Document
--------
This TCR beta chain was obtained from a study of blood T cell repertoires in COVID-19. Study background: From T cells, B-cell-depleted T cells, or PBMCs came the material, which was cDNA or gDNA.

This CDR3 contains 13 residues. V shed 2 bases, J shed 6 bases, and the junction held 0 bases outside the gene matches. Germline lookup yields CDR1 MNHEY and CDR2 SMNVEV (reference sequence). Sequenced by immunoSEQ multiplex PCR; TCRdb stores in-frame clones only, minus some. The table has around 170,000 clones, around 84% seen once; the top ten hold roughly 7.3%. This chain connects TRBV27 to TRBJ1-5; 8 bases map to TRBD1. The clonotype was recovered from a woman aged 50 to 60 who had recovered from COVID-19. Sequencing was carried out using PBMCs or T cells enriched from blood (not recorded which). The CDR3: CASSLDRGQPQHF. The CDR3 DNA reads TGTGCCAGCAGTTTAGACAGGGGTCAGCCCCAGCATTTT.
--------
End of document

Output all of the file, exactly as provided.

This TCR beta chain was obtained from a study of blood T cell repertoires in COVID-19. Study background: From T cells, B-cell-depleted T cells, or PBMCs came the material, which was cDNA or gDNA.

This CDR3 contains 13 residues. V shed 2 bases, J shed 6 bases, and the junction held 0 bases outside the gene matches. Germline lookup yields CDR1 MNHEY and CDR2 SMNVEV (reference sequence). Sequenced by immunoSEQ multiplex PCR; TCRdb stores in-frame clones only, minus some. The table has around 170,000 clones, around 84% seen once; the top ten hold roughly 7.3%. This chain connects TRBV27 to TRBJ1-5; 8 bases map to TRBD1. The clonotype was recovered from a woman aged 50 to 60 who had recovered from COVID-19. Sequencing was carried out using PBMCs or T cells enriched from blood (not recorded which). The CDR3: CASSLDRGQPQHF. The CDR3 DNA reads TGTGCCAGCAGTTTAGACAGGGGTCAGCCCCAGCATTTT.